“The elusive 80 percent! We captured it…it exists,” laughed Laura Graves.
The US rider and her veteran partner Verdades broke the 80 barrier in the Grand Prix Special in Rio, assuring the American dressage team of their first medal since 2004.
What Graves didn’t know heading into the stadium was that the bronze medal was hers to lose.
“Going in I had no idea what I needed to score…” confessed the 29-year-old. “I haven’t watched a single ride today. It’s not something I can do when I’m competing.”
While teammate Steffen Peters said he knew what he needed to score to keep the Americans in medal contention, Graves was intentionally left in the dark.
Explained US chef d’equipe Robert Dover:
“I wasn’t nervous when Laura was about to go because I knew the exact score for her to bring us into the bronze medal was a 73.600%. I watched Laura warming up. I felt very confident that she could do that. Debbie [MacDonald] and I said let’s just let her think that she needs an 80 because that’s what she’s going for and she got it.”
An 80.644% to be exact. A score 2.35 points higher that her previous personal best.
“I knew it was going well [during my test], you just always hope that your reflections match up with the judges. To see my teammates so happy and to have a personal best with a score I’m been reaching for, it was the icing on our cake today,” said Graves.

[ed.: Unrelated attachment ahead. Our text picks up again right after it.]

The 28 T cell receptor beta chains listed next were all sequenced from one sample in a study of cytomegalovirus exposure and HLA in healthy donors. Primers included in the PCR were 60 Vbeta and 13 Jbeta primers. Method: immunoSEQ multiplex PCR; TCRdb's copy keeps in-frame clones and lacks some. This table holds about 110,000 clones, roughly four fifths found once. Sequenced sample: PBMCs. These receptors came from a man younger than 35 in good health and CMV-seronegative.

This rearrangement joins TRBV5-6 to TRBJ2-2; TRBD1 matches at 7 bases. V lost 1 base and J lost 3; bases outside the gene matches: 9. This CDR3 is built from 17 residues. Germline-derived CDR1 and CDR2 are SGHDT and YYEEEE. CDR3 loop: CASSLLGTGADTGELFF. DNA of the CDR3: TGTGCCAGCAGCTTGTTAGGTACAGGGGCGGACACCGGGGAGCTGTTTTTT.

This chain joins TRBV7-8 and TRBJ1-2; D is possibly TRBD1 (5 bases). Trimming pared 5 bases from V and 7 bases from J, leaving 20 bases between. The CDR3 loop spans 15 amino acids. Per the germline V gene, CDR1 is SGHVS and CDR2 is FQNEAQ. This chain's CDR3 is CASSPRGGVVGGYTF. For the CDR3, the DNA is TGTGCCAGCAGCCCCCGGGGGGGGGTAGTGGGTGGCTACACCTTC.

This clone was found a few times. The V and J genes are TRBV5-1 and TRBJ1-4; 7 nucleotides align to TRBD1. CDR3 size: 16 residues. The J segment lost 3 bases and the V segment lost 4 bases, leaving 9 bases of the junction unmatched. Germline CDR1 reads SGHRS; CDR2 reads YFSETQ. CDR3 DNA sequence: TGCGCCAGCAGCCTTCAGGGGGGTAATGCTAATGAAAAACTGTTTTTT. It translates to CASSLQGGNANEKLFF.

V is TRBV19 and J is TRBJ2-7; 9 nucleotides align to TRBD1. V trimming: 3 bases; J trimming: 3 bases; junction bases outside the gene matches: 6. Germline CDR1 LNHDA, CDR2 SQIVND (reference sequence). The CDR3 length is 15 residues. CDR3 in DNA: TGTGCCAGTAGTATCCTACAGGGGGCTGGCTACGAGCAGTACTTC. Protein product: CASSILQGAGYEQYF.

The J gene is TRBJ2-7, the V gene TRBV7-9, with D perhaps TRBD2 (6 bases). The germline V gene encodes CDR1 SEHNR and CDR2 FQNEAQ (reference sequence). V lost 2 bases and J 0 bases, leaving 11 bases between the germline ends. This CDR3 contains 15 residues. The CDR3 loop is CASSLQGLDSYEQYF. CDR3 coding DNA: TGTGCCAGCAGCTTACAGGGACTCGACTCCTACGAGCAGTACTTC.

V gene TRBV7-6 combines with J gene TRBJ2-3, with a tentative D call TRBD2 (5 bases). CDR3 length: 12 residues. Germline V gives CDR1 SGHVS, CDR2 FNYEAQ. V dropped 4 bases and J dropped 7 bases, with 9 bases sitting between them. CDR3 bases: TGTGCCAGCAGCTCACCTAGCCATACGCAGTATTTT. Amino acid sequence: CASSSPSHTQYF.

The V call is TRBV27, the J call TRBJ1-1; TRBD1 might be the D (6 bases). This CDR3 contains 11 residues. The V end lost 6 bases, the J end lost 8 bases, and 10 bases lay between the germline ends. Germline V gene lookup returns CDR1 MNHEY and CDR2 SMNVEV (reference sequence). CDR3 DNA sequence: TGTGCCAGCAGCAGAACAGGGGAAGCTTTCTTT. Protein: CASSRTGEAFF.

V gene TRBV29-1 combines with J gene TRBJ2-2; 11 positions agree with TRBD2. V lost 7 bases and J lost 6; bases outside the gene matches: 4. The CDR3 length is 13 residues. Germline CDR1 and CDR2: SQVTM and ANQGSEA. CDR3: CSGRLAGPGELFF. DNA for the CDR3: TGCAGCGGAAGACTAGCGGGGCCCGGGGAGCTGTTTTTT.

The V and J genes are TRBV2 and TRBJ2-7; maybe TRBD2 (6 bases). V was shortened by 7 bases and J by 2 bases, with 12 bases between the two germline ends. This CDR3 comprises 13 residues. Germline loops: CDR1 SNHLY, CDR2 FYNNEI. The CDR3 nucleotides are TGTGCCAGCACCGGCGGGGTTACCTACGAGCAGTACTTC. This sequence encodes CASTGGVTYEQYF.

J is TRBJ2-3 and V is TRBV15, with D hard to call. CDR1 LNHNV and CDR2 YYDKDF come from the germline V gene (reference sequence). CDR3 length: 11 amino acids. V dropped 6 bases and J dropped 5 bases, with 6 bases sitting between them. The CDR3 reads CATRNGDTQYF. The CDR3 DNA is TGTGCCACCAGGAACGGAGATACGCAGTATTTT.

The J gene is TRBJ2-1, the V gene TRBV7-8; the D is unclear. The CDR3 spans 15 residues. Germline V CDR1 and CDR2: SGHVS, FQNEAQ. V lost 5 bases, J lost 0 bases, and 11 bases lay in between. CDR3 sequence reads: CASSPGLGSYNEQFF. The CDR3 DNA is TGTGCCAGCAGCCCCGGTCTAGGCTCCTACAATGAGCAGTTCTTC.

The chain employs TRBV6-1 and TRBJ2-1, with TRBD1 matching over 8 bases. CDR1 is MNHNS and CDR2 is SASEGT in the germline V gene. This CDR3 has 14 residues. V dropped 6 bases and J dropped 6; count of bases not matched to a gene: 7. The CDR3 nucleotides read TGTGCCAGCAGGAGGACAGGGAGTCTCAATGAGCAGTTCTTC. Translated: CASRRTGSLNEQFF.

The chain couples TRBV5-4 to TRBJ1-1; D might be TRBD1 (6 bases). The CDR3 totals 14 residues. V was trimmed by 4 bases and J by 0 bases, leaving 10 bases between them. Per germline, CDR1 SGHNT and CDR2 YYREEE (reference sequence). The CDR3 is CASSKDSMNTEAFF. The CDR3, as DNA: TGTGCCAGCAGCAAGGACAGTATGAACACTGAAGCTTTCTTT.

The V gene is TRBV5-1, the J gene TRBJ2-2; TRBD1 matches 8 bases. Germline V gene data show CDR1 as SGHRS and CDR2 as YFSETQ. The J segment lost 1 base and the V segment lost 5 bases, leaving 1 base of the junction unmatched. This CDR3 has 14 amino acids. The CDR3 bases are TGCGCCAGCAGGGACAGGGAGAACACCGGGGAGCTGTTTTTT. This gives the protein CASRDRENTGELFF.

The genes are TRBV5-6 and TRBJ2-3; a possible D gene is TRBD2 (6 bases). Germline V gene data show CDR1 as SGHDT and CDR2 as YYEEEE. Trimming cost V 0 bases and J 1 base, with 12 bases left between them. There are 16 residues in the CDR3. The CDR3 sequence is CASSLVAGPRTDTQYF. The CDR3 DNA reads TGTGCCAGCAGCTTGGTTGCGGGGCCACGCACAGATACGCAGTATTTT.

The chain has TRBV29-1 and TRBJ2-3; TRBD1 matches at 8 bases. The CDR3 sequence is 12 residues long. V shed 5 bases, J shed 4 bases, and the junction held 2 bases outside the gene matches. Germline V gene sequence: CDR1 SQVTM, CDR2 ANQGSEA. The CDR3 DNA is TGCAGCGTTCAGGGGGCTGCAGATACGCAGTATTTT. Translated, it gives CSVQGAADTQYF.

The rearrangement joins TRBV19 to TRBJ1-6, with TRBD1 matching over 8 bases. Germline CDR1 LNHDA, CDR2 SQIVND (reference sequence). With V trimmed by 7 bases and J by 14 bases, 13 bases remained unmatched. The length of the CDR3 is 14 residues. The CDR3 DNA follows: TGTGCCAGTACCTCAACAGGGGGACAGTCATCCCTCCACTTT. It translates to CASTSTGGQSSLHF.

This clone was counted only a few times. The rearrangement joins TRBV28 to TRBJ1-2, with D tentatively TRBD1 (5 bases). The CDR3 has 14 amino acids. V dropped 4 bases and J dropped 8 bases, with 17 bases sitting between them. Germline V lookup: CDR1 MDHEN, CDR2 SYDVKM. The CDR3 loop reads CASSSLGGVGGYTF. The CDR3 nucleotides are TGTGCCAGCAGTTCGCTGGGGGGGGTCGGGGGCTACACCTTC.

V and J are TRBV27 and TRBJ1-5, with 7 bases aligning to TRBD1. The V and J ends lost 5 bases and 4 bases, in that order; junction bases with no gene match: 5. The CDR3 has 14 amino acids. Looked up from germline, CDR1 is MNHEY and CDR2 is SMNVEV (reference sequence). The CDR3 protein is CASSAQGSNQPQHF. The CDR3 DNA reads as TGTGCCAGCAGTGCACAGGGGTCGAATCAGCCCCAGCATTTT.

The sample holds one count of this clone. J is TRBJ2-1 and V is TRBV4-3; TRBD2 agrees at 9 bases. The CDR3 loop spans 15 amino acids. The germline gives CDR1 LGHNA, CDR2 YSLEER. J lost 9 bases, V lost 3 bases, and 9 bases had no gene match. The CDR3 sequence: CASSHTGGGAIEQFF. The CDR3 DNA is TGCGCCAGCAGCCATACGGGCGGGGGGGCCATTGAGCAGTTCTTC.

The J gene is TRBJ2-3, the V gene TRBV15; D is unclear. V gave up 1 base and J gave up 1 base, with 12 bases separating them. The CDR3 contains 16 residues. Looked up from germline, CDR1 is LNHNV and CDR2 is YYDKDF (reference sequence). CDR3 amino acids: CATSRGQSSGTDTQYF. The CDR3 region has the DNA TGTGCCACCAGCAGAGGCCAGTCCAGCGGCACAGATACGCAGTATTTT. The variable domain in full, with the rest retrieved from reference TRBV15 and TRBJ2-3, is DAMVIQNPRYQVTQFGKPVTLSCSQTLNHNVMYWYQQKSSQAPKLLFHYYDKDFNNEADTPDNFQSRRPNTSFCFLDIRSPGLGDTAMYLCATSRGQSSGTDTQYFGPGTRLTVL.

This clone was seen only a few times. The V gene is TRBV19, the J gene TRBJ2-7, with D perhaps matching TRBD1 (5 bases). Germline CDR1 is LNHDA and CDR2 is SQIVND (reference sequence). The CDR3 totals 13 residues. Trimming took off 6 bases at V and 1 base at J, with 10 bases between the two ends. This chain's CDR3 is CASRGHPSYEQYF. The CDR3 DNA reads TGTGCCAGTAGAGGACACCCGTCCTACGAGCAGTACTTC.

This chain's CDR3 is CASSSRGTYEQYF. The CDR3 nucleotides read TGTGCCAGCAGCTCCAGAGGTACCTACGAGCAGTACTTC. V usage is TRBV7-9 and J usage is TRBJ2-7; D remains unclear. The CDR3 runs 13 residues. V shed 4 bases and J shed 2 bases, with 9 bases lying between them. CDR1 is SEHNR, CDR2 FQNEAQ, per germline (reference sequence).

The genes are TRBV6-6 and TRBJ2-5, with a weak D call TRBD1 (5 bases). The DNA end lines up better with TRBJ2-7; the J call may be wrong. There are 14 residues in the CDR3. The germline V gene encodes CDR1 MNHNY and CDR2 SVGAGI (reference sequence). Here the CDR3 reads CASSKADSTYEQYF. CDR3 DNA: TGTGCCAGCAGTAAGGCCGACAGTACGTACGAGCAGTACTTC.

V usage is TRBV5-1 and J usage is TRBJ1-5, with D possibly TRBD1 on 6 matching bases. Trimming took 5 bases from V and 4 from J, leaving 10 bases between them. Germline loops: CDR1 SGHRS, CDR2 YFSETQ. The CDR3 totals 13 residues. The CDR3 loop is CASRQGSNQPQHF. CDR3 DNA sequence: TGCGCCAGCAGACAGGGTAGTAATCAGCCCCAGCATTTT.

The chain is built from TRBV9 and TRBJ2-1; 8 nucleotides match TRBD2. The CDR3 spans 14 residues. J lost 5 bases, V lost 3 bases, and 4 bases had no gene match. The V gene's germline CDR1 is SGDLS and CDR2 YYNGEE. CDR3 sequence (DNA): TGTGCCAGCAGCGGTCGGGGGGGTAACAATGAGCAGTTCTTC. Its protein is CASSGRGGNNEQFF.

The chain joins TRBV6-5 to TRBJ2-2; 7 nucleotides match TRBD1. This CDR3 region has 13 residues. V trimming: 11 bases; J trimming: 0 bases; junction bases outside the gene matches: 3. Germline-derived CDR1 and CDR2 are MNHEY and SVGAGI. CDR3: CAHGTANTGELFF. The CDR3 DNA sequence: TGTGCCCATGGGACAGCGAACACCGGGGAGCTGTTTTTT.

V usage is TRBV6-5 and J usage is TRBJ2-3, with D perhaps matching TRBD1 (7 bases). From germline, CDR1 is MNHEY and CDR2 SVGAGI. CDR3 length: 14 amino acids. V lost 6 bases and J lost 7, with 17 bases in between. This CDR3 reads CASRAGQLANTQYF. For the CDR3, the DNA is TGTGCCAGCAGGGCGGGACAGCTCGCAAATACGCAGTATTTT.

In addition to Peters, Allison Brock and Kasey Perry-Glass rode for the USA in Rio. It’s the team’s first podium finish since the Athens Games in 2004.
“If you wanted to see a 52-year-old guy acting into a 10-year-old boy, you should have seen me in the stands when Laura was coming down the center line,” said Peters. “I was crying my eyes out. It was just one of those absolutely amazing experiences!”
The heavily favorited German team captured the gold medal with scores in the 80s from Dorothee Schneider, Kristina Broring-Sphrehe, and Isabell Werth. (Their drop score was an astounding 76.261% from senior team rookie Sonke Rothenberger.) Great Britain took team silver.
Graves finished in fifth individually behind Werth (GER), Charlotte Dujardin (GBR), Schneider (GER), and Broring-Sphrehe (GER). The top 18 horse and riders return for the Freestyle on Monday where all scores reset to zero.
Come that day, there’s just one place you’ll find the 29-year-old American while she’s waiting to compete.
“I sit in the barn in front of my horse,” said Graves. “We’ve been here since 6:30 am and that gives me a sense of calm making sure he is on all four legs, knowing how he is feeling, and that he is fed properly. He gets a bit of a massage. That’s how I get ready.”
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